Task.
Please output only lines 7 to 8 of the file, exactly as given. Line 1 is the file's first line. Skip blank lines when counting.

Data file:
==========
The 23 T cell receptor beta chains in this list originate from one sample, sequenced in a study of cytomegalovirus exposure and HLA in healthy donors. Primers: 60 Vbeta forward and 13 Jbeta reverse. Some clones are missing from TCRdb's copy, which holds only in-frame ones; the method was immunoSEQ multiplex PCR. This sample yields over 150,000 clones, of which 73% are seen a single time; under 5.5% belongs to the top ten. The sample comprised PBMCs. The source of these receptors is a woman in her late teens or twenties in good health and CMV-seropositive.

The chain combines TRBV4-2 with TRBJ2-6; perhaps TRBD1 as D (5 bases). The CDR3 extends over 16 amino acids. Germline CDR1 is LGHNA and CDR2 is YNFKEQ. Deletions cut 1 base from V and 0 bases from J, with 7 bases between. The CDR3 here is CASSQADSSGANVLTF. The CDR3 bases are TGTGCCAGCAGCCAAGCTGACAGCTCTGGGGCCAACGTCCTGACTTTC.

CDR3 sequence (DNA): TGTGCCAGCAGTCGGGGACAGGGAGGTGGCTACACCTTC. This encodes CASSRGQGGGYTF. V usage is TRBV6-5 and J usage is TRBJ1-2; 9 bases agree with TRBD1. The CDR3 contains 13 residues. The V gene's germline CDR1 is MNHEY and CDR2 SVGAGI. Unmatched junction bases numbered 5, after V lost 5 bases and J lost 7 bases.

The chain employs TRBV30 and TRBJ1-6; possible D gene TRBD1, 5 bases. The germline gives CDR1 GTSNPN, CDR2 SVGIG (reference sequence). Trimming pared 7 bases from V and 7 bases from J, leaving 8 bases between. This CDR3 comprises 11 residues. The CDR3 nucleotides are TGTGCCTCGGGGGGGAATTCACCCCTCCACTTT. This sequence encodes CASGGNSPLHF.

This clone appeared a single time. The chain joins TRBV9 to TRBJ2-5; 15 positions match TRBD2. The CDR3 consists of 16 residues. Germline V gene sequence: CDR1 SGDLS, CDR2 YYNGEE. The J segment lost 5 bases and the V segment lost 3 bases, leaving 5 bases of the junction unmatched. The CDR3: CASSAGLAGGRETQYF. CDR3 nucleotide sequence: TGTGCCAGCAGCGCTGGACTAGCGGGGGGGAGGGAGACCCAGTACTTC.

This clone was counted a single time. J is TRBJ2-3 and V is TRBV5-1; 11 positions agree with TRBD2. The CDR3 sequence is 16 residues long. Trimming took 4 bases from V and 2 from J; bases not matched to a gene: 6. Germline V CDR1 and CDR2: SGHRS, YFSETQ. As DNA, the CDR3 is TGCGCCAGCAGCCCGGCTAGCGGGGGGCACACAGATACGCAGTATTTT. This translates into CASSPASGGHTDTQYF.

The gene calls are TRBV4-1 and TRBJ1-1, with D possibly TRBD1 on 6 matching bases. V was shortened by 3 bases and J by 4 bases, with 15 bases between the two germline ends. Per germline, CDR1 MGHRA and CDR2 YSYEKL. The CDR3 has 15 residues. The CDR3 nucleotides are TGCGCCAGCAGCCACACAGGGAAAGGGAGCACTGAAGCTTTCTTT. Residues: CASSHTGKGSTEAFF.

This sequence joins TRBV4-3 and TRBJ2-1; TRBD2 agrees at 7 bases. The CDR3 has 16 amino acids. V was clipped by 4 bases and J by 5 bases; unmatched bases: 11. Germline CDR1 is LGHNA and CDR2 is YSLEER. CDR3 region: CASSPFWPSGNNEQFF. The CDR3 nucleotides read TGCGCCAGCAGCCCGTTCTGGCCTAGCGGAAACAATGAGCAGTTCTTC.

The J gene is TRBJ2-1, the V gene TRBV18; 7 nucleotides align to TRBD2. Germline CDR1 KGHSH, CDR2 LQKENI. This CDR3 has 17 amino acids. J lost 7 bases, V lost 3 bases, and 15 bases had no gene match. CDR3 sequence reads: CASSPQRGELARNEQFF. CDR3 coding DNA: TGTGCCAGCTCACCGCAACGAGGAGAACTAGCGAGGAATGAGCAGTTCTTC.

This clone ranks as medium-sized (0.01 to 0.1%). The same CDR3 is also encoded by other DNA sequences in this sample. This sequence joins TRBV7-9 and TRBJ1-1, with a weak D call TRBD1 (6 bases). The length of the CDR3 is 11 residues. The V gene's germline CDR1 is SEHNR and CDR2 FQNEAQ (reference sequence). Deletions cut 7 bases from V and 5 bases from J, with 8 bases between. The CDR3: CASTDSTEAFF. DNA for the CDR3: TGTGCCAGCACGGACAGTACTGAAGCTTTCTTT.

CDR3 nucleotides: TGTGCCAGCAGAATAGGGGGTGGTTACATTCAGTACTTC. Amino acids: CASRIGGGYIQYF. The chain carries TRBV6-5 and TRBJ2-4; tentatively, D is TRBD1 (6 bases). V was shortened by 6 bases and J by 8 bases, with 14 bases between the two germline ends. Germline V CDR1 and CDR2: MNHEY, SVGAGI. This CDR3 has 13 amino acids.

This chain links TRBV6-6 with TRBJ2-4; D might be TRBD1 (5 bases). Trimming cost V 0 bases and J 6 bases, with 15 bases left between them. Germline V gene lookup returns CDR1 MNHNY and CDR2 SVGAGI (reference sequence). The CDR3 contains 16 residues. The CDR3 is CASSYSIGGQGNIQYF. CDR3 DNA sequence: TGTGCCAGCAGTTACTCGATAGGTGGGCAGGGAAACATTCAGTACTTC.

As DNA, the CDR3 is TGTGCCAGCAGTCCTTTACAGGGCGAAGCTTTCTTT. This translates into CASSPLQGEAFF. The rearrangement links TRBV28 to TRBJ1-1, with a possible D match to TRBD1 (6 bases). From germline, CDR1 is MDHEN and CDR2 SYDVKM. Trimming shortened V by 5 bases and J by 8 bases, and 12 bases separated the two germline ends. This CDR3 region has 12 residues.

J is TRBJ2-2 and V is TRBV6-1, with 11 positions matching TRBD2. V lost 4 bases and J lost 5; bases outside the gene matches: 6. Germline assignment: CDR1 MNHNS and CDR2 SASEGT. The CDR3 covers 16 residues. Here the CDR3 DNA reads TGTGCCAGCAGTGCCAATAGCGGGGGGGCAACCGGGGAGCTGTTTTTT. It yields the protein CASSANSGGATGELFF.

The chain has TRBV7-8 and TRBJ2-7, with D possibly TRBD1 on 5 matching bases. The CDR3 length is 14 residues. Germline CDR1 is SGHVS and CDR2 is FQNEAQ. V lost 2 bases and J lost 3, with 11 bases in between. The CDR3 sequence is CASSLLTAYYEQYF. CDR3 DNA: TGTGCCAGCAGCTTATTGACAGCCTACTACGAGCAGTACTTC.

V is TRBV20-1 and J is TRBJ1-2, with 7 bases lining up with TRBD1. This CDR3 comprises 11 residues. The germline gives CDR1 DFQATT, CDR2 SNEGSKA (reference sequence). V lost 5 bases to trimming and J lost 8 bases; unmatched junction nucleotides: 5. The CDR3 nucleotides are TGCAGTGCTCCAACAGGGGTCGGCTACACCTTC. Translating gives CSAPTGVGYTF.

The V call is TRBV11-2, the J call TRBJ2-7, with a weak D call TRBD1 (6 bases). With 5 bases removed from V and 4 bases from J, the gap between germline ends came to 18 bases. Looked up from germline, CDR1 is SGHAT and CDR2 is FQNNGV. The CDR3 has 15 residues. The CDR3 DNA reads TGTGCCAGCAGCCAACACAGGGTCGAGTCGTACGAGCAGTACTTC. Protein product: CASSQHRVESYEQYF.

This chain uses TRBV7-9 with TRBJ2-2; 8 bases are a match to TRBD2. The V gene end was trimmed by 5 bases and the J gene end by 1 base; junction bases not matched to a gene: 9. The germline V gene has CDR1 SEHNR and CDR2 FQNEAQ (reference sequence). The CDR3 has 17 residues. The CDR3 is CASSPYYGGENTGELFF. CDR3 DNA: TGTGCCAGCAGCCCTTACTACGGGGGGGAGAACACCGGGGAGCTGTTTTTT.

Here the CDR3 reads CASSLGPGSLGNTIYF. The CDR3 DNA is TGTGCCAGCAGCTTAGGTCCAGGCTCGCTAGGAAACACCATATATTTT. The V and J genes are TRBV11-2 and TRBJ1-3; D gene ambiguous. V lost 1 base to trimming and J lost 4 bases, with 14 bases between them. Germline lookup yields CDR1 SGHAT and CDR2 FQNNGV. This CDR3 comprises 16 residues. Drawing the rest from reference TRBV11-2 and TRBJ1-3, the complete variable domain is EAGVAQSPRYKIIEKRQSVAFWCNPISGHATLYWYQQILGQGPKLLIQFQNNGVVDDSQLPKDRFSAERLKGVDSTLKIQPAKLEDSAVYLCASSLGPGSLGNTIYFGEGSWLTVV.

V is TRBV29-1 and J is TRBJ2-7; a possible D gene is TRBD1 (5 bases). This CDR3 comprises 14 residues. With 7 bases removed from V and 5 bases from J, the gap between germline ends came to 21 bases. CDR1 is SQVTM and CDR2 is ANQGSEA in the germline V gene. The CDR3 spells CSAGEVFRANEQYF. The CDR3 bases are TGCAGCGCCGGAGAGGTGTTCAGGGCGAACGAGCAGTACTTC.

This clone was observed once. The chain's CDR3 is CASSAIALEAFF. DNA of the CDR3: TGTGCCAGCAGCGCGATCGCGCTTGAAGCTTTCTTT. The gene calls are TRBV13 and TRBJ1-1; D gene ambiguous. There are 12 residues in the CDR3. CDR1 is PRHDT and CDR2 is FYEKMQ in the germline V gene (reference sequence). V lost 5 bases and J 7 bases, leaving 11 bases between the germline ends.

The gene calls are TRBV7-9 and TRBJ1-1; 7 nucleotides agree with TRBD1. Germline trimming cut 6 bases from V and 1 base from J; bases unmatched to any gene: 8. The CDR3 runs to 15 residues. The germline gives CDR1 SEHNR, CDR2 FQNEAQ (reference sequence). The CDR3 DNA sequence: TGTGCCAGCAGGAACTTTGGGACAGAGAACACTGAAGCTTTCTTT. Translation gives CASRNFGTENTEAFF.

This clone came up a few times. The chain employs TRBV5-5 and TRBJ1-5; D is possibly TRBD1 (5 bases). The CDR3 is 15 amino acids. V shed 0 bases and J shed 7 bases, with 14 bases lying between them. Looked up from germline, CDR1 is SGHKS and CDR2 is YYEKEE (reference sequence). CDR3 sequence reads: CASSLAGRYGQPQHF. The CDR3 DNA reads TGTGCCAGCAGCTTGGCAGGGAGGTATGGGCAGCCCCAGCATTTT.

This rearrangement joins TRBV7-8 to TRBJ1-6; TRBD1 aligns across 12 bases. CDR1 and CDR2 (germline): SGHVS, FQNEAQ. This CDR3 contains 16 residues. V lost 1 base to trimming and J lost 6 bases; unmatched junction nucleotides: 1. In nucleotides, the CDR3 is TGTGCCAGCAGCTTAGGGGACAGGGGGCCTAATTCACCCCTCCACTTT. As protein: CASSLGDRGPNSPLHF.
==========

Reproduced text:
The gene calls are TRBV4-1 and TRBJ1-1, with D possibly TRBD1 on 6 matching bases. V was shortened by 3 bases and J by 4 bases, with 15 bases between the two germline ends. Per germline, CDR1 MGHRA and CDR2 YSYEKL. The CDR3 has 15 residues. The CDR3 nucleotides are TGCGCCAGCAGCCACACAGGGAAAGGGAGCACTGAAGCTTTCTTT. Residues: CASSHTGKGSTEAFF.

This sequence joins TRBV4-3 and TRBJ2-1; TRBD2 agrees at 7 bases. The CDR3 has 16 amino acids. V was clipped by 4 bases and J by 5 bases; unmatched bases: 11. Germline CDR1 is LGHNA and CDR2 is YSLEER. CDR3 region: CASSPFWPSGNNEQFF. The CDR3 nucleotides read TGCGCCAGCAGCCCGTTCTGGCCTAGCGGAAACAATGAGCAGTTCTTC.